Obviously this is a massive public health issue [...] if it gets into the ocean obviously this could be spread throughout the Pacific, could also get into the food supply. - Michael Arnold, WSJOnlineBBC: Water crisis at #Fukushima has only just begun — “Plant sits smack in the middle of an underground aquifer” — It’s rapidly being overwhelmed deep beneath ground (VIDEO)
NYTimes: 400 tons of highly radioactive water going into Pacific each day from Fukushima plant, says Tepco — Top Nuclear Regulator: This is a crisis
Published: August 6th, 2013 at 1:26 pm ET
Source: Wall St. Journal
Date: August 6, 2013
The WSJ’s Michael Arnold and Phred Dvorak discuss the challenges for containment
At 3:00 in
Michael Arnold: Obviously this is a massive public health issue [...] if it gets into the ocean obviously this could be spread throughout the Pacific, could also get into the food supply.
At 4:00 in
Phred Dvorak: A lot of experts say you just can’t stop the water [...] it’s very hard to actually stop it. What many people are saying is that Tepco will eventually have to process water, remove as much of the radioactive elements as possible and dump a certain amount in to the ocean that’s ‘relatively’ clean. [...]
Arnold: Certainly this is a story we’re going to stay on top off [...] Something that much of the world is watching.
BBC: Water crisis at Fukushima has only just begun — “Plant sits smack in the middle of an underground aquifer” — It’s rapidly being overwhelmed deep beneath ground (VIDEO)
Oregon Health Officials: We are actively monitoring the situation in Japan — We are not ‘yet’ mobilizing in response to the news — We will respond with enhanced efforts as appropriate »
Tiny amounts of caesium-137 and caesium-134 were detected in 15 bluefin caught near San Diego in August last year, according to a study published on Monday in the Proceedings of the National Academy of Sciences journal.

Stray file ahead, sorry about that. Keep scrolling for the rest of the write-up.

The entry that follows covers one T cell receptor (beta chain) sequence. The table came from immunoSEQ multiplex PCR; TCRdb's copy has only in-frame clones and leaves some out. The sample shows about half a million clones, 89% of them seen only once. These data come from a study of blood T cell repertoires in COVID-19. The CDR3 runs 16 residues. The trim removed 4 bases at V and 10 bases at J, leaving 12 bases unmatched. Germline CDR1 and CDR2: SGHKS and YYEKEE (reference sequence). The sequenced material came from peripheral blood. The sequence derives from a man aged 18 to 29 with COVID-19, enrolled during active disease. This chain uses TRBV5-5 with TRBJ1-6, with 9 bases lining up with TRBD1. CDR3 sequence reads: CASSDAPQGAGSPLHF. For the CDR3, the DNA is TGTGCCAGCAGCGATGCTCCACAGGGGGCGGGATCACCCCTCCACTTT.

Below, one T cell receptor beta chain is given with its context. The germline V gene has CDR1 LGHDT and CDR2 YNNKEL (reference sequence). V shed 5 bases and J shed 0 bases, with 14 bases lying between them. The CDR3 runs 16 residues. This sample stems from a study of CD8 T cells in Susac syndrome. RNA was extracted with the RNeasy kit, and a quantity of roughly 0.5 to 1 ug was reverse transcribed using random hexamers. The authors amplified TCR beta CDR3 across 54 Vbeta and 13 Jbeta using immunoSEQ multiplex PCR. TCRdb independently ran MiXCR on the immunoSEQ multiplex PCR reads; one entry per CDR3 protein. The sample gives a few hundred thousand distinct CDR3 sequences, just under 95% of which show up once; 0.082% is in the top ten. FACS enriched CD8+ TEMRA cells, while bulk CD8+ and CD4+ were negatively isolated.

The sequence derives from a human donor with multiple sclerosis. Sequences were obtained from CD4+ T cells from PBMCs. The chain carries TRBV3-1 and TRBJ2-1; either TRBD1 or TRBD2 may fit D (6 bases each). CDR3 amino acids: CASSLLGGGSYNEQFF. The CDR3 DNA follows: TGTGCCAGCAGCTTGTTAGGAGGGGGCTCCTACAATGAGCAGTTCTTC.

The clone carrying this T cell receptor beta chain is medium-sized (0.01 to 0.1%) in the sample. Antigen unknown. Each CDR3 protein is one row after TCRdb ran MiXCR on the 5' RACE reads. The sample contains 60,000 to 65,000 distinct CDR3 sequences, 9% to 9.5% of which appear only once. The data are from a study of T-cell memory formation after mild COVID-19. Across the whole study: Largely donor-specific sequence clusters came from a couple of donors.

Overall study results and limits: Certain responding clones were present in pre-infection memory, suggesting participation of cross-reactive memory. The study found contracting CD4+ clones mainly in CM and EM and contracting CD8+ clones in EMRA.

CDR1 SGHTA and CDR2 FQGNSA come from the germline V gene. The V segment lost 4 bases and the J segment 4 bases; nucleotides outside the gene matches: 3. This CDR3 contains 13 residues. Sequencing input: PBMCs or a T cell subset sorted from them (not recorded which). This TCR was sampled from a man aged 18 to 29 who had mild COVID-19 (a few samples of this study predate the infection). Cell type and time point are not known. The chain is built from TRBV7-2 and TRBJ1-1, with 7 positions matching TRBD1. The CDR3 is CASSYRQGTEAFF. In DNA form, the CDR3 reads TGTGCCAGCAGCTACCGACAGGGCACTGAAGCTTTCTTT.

The levels were 10 times higher than those found in tuna in the same area in previous years, but still well below those that the Japanese and US governments consider a risk to health. Japan recently introduced a new safety limit of 100 becquerels per kilogram in food.
The timing of the discovery suggests that the fish, a prized but dangerously overfished delicacy in Japan, had carried the radioactive materials across the Pacific ocean faster than those conveyed by wind or water.
The researchers, led by Daniel Madigan at Stanford University, said they had found evidence that the fish had been contaminated at "modestly elevated" levels with caesium. The chemical was released into the ocean in the wake of the accident at Fukushima Daiichi on 11 March 2011.
Madigan told Reuters: "I wouldn't tell anyone what's safe to eat or what's not safe to eat. It's become clear that some people feel that any amount of radioactivity, in their minds, is bad and they'd like to avoid it. But compared to what's there naturally ... and what's established as safety limits, it's not a large amount at all."
The fish are thought to have been exposed to radiation for about a month before beginning their journey east across the Pacific. They were found to contain 4 becquerels per kilogram of caesium-134 and 6.3 becquerels per kilogram of caesium-137, the report said. A 2008 study of fish in the area found no evidence of caesium-134, which is produced only by nuclear power plants and weapons, and caesium-137 only at levels that naturally occur in the environment.
The results "are unequivocal. Fukushima was the source", said Ken Buesseler of the Woods Hole Oceanographic Institution, who played no part in the research.
Japan's chief cabinet secretary, Osamu Fujimura, conceded that the findings suggested the monitoring of radiation levels in fish outside Japanese waters may have to be stepped up.
The spawning and migratory patterns of bluefin tuna indicate that the issue of contaminated fish will be confined to Pacific coastlines.
Bluefin spawn only in the western Pacific, off the coasts of Japan and the Philippines. Some juvenile or adolescent fish migrate east to the coast of California coast and remain there to fatten up.
Scientists say they do not believe contamination will linger in large fish capable of swimming farther afield, as they are able to metabolise and excrete radioactive substances.
The fish examined in the US study weighed an average of 15 pounds. They had shed some of the radionuclides during their journey but had been unable to flush them out altogether.
"We were frankly kind of startled," said Nicholas Fisher, an expert at Stony Brook University in New York who took part in the study. "That's a big ocean. To swim across it and still retain these radionuclides is pretty amazing."
The operator of the Fukushima Daiichi plant, Tokyo Electric Power, estimates that 18,000 terabecquerels of radioactive materials flowed into the Pacific after the accident, either in the form of fallout, or through mixing with water that leaked from the facility. A terabecquerel is equal to 1tn becquerels.
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